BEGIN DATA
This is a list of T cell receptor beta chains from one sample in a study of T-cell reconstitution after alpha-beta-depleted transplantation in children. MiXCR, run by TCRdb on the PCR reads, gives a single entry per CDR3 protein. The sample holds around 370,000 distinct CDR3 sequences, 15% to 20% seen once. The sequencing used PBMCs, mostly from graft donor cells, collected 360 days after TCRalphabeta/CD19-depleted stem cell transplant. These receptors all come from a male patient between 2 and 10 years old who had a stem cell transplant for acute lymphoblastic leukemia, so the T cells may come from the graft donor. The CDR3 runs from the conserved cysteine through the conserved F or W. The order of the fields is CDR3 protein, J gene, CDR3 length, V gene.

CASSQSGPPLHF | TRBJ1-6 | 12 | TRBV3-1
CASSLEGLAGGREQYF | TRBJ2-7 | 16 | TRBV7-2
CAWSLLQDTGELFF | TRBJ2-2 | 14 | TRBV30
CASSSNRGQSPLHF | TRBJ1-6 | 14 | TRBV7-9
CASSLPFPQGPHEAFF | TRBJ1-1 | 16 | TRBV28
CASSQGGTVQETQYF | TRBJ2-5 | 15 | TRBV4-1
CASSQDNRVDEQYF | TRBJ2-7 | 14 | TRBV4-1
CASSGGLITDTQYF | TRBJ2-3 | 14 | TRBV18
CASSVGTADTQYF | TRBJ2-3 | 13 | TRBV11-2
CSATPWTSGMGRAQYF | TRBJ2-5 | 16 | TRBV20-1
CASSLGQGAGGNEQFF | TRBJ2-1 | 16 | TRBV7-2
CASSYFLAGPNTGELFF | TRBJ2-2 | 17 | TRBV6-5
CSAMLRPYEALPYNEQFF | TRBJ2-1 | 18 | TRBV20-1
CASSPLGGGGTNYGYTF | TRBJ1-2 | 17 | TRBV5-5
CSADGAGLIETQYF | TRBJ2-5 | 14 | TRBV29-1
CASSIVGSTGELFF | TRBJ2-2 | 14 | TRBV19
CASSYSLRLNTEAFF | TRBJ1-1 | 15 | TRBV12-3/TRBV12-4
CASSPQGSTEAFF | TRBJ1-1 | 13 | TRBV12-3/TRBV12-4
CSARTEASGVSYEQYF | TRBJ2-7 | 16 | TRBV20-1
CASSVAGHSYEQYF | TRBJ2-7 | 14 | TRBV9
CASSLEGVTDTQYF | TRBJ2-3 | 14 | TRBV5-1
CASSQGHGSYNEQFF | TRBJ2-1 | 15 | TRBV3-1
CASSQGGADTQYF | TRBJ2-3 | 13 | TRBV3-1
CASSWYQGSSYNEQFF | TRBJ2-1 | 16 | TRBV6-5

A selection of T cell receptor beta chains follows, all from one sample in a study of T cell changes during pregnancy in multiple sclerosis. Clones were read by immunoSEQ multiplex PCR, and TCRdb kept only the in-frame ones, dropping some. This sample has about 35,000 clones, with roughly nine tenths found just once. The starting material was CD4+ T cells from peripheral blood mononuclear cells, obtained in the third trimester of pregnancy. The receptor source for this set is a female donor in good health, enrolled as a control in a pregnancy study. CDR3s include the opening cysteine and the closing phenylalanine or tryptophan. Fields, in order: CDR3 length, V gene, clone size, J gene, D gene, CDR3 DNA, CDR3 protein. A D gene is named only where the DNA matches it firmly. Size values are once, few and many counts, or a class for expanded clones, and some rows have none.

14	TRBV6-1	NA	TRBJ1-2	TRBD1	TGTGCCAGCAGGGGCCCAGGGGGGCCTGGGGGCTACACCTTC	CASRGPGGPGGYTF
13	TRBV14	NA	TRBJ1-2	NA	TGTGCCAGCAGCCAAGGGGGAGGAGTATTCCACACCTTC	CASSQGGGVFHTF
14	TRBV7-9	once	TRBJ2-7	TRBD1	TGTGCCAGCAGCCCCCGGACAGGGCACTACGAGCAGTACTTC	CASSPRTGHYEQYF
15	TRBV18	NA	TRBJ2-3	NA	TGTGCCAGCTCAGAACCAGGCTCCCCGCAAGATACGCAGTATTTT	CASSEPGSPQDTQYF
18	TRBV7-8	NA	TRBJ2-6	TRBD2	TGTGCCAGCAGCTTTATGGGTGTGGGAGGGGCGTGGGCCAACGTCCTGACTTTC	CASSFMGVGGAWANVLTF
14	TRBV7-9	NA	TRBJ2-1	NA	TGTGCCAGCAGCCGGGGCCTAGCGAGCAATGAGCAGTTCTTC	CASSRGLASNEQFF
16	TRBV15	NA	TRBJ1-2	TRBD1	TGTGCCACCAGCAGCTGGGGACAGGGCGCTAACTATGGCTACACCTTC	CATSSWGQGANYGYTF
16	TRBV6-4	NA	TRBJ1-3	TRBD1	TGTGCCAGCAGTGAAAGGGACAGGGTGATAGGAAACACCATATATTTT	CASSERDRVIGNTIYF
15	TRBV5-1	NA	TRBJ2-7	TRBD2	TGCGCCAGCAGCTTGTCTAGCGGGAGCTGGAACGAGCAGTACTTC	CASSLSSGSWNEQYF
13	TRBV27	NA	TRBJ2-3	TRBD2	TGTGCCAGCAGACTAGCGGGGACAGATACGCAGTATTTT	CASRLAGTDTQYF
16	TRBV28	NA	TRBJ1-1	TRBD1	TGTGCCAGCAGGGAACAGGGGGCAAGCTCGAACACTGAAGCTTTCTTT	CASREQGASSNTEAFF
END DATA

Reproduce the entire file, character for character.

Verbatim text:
This is a list of T cell receptor beta chains from one sample in a study of T-cell reconstitution after alpha-beta-depleted transplantation in children. MiXCR, run by TCRdb on the PCR reads, gives a single entry per CDR3 protein. The sample holds around 370,000 distinct CDR3 sequences, 15% to 20% seen once. The sequencing used PBMCs, mostly from graft donor cells, collected 360 days after TCRalphabeta/CD19-depleted stem cell transplant. These receptors all come from a male patient between 2 and 10 years old who had a stem cell transplant for acute lymphoblastic leukemia, so the T cells may come from the graft donor. The CDR3 runs from the conserved cysteine through the conserved F or W. The order of the fields is CDR3 protein, J gene, CDR3 length, V gene.

CASSQSGPPLHF | TRBJ1-6 | 12 | TRBV3-1
CASSLEGLAGGREQYF | TRBJ2-7 | 16 | TRBV7-2
CAWSLLQDTGELFF | TRBJ2-2 | 14 | TRBV30
CASSSNRGQSPLHF | TRBJ1-6 | 14 | TRBV7-9
CASSLPFPQGPHEAFF | TRBJ1-1 | 16 | TRBV28
CASSQGGTVQETQYF | TRBJ2-5 | 15 | TRBV4-1
CASSQDNRVDEQYF | TRBJ2-7 | 14 | TRBV4-1
CASSGGLITDTQYF | TRBJ2-3 | 14 | TRBV18
CASSVGTADTQYF | TRBJ2-3 | 13 | TRBV11-2
CSATPWTSGMGRAQYF | TRBJ2-5 | 16 | TRBV20-1
CASSLGQGAGGNEQFF | TRBJ2-1 | 16 | TRBV7-2
CASSYFLAGPNTGELFF | TRBJ2-2 | 17 | TRBV6-5
CSAMLRPYEALPYNEQFF | TRBJ2-1 | 18 | TRBV20-1
CASSPLGGGGTNYGYTF | TRBJ1-2 | 17 | TRBV5-5
CSADGAGLIETQYF | TRBJ2-5 | 14 | TRBV29-1
CASSIVGSTGELFF | TRBJ2-2 | 14 | TRBV19
CASSYSLRLNTEAFF | TRBJ1-1 | 15 | TRBV12-3/TRBV12-4
CASSPQGSTEAFF | TRBJ1-1 | 13 | TRBV12-3/TRBV12-4
CSARTEASGVSYEQYF | TRBJ2-7 | 16 | TRBV20-1
CASSVAGHSYEQYF | TRBJ2-7 | 14 | TRBV9
CASSLEGVTDTQYF | TRBJ2-3 | 14 | TRBV5-1
CASSQGHGSYNEQFF | TRBJ2-1 | 15 | TRBV3-1
CASSQGGADTQYF | TRBJ2-3 | 13 | TRBV3-1
CASSWYQGSSYNEQFF | TRBJ2-1 | 16 | TRBV6-5

A selection of T cell receptor beta chains follows, all from one sample in a study of T cell changes during pregnancy in multiple sclerosis. Clones were read by immunoSEQ multiplex PCR, and TCRdb kept only the in-frame ones, dropping some. This sample has about 35,000 clones, with roughly nine tenths found just once. The starting material was CD4+ T cells from peripheral blood mononuclear cells, obtained in the third trimester of pregnancy. The receptor source for this set is a female donor in good health, enrolled as a control in a pregnancy study. CDR3s include the opening cysteine and the closing phenylalanine or tryptophan. Fields, in order: CDR3 length, V gene, clone size, J gene, D gene, CDR3 DNA, CDR3 protein. A D gene is named only where the DNA matches it firmly. Size values are once, few and many counts, or a class for expanded clones, and some rows have none.

14	TRBV6-1	NA	TRBJ1-2	TRBD1	TGTGCCAGCAGGGGCCCAGGGGGGCCTGGGGGCTACACCTTC	CASRGPGGPGGYTF
13	TRBV14	NA	TRBJ1-2	NA	TGTGCCAGCAGCCAAGGGGGAGGAGTATTCCACACCTTC	CASSQGGGVFHTF
14	TRBV7-9	once	TRBJ2-7	TRBD1	TGTGCCAGCAGCCCCCGGACAGGGCACTACGAGCAGTACTTC	CASSPRTGHYEQYF
15	TRBV18	NA	TRBJ2-3	NA	TGTGCCAGCTCAGAACCAGGCTCCCCGCAAGATACGCAGTATTTT	CASSEPGSPQDTQYF
18	TRBV7-8	NA	TRBJ2-6	TRBD2	TGTGCCAGCAGCTTTATGGGTGTGGGAGGGGCGTGGGCCAACGTCCTGACTTTC	CASSFMGVGGAWANVLTF
14	TRBV7-9	NA	TRBJ2-1	NA	TGTGCCAGCAGCCGGGGCCTAGCGAGCAATGAGCAGTTCTTC	CASSRGLASNEQFF
16	TRBV15	NA	TRBJ1-2	TRBD1	TGTGCCACCAGCAGCTGGGGACAGGGCGCTAACTATGGCTACACCTTC	CATSSWGQGANYGYTF
16	TRBV6-4	NA	TRBJ1-3	TRBD1	TGTGCCAGCAGTGAAAGGGACAGGGTGATAGGAAACACCATATATTTT	CASSERDRVIGNTIYF
15	TRBV5-1	NA	TRBJ2-7	TRBD2	TGCGCCAGCAGCTTGTCTAGCGGGAGCTGGAACGAGCAGTACTTC	CASSLSSGSWNEQYF
13	TRBV27	NA	TRBJ2-3	TRBD2	TGTGCCAGCAGACTAGCGGGGACAGATACGCAGTATTTT	CASRLAGTDTQYF
16	TRBV28	NA	TRBJ1-1	TRBD1	TGTGCCAGCAGGGAACAGGGGGCAAGCTCGAACACTGAAGCTTTCTTT	CASREQGASSNTEAFF